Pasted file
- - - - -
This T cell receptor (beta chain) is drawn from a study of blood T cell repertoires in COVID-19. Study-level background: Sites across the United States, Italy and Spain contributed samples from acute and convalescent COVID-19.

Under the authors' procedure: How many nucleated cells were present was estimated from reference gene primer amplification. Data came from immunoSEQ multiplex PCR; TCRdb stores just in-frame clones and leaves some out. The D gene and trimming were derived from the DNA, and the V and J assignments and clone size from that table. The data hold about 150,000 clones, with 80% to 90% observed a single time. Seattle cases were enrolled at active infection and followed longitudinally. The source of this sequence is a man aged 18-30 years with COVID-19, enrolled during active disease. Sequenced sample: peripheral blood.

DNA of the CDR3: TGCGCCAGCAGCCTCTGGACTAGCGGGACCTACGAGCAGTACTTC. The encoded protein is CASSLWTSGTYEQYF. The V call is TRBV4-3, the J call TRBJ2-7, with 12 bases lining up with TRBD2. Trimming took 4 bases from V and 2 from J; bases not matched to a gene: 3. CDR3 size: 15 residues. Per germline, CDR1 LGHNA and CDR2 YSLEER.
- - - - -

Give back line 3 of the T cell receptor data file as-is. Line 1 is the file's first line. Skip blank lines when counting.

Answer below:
DNA of the CDR3: TGCGCCAGCAGCCTCTGGACTAGCGGGACCTACGAGCAGTACTTC. The encoded protein is CASSLWTSGTYEQYF. The V call is TRBV4-3, the J call TRBJ2-7, with 12 bases lining up with TRBD2. Trimming took 4 bases from V and 2 from J; bases not matched to a gene: 3. CDR3 size: 15 residues. Per germline, CDR1 LGHNA and CDR2 YSLEER.